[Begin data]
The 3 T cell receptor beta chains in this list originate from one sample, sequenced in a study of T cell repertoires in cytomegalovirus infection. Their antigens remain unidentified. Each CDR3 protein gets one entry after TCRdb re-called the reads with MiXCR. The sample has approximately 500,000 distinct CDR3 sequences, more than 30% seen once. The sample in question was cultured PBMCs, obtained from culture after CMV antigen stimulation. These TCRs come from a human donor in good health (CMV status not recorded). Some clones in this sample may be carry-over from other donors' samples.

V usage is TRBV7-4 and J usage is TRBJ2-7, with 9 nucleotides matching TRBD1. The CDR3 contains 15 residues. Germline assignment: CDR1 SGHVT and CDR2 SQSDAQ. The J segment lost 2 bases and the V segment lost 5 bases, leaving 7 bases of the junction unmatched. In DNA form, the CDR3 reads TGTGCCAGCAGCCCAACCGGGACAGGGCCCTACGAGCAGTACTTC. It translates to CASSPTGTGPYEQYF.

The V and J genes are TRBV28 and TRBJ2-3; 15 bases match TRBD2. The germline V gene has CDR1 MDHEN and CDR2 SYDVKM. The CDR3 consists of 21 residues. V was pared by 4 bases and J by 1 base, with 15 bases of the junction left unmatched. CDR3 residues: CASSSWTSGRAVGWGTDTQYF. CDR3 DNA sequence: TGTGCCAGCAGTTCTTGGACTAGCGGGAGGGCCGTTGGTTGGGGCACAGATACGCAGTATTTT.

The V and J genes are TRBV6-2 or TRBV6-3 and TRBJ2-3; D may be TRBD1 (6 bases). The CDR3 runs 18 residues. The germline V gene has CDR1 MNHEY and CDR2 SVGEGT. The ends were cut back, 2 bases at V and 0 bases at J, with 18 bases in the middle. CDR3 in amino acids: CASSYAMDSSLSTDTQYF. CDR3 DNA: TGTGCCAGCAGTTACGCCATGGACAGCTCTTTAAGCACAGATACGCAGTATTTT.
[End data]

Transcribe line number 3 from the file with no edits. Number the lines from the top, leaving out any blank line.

The V and J genes are TRBV28 and TRBJ2-3; 15 bases match TRBD2. The germline V gene has CDR1 MDHEN and CDR2 SYDVKM. The CDR3 consists of 21 residues. V was pared by 4 bases and J by 1 base, with 15 bases of the junction left unmatched. CDR3 residues: CASSSWTSGRAVGWGTDTQYF. CDR3 DNA sequence: TGTGCCAGCAGTTCTTGGACTAGCGGGAGGGCCGTTGGTTGGGGCACAGATACGCAGTATTTT.